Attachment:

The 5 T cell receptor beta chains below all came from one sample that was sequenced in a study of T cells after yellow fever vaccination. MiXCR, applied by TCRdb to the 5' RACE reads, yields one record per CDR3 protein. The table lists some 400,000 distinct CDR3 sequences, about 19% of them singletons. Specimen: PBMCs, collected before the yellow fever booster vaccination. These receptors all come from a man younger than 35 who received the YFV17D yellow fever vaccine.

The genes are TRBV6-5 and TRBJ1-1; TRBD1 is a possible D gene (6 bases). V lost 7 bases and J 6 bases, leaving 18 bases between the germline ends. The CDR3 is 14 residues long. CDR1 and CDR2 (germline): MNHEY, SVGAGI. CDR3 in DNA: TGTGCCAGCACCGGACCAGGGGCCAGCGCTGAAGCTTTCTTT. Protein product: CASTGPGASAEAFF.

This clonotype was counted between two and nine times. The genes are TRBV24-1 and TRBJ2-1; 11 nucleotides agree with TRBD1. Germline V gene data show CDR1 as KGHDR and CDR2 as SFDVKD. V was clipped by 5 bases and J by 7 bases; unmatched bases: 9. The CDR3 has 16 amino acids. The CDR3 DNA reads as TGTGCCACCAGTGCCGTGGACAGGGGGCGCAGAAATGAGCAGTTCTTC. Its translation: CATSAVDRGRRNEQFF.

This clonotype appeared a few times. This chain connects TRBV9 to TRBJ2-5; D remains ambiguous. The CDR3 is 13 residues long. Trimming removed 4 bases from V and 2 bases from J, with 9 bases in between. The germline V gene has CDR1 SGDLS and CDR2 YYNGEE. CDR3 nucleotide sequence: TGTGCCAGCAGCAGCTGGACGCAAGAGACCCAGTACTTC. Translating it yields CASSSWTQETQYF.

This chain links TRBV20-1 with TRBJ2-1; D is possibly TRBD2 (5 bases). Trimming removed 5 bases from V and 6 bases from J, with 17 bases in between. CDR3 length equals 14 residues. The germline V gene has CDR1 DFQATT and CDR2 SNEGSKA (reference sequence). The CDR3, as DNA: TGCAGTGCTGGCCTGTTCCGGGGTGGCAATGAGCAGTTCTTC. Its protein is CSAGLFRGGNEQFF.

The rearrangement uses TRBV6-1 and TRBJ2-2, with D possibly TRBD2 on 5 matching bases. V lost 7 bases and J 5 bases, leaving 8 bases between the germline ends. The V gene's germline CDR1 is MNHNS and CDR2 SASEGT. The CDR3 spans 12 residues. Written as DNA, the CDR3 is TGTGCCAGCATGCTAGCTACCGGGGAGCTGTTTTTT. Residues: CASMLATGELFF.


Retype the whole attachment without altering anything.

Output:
The 5 T cell receptor beta chains below all came from one sample that was sequenced in a study of T cells after yellow fever vaccination. MiXCR, applied by TCRdb to the 5' RACE reads, yields one record per CDR3 protein. The table lists some 400,000 distinct CDR3 sequences, about 19% of them singletons. Specimen: PBMCs, collected before the yellow fever booster vaccination. These receptors all come from a man younger than 35 who received the YFV17D yellow fever vaccine.

The genes are TRBV6-5 and TRBJ1-1; TRBD1 is a possible D gene (6 bases). V lost 7 bases and J 6 bases, leaving 18 bases between the germline ends. The CDR3 is 14 residues long. CDR1 and CDR2 (germline): MNHEY, SVGAGI. CDR3 in DNA: TGTGCCAGCACCGGACCAGGGGCCAGCGCTGAAGCTTTCTTT. Protein product: CASTGPGASAEAFF.

This clonotype was counted between two and nine times. The genes are TRBV24-1 and TRBJ2-1; 11 nucleotides agree with TRBD1. Germline V gene data show CDR1 as KGHDR and CDR2 as SFDVKD. V was clipped by 5 bases and J by 7 bases; unmatched bases: 9. The CDR3 has 16 amino acids. The CDR3 DNA reads as TGTGCCACCAGTGCCGTGGACAGGGGGCGCAGAAATGAGCAGTTCTTC. Its translation: CATSAVDRGRRNEQFF.

This clonotype appeared a few times. This chain connects TRBV9 to TRBJ2-5; D remains ambiguous. The CDR3 is 13 residues long. Trimming removed 4 bases from V and 2 bases from J, with 9 bases in between. The germline V gene has CDR1 SGDLS and CDR2 YYNGEE. CDR3 nucleotide sequence: TGTGCCAGCAGCAGCTGGACGCAAGAGACCCAGTACTTC. Translating it yields CASSSWTQETQYF.

This chain links TRBV20-1 with TRBJ2-1; D is possibly TRBD2 (5 bases). Trimming removed 5 bases from V and 6 bases from J, with 17 bases in between. CDR3 length equals 14 residues. The germline V gene has CDR1 DFQATT and CDR2 SNEGSKA (reference sequence). The CDR3, as DNA: TGCAGTGCTGGCCTGTTCCGGGGTGGCAATGAGCAGTTCTTC. Its protein is CSAGLFRGGNEQFF.

The rearrangement uses TRBV6-1 and TRBJ2-2, with D possibly TRBD2 on 5 matching bases. V lost 7 bases and J 5 bases, leaving 8 bases between the germline ends. The V gene's germline CDR1 is MNHNS and CDR2 SASEGT. The CDR3 spans 12 residues. Written as DNA, the CDR3 is TGTGCCAGCATGCTAGCTACCGGGGAGCTGTTTTTT. Residues: CASMLATGELFF.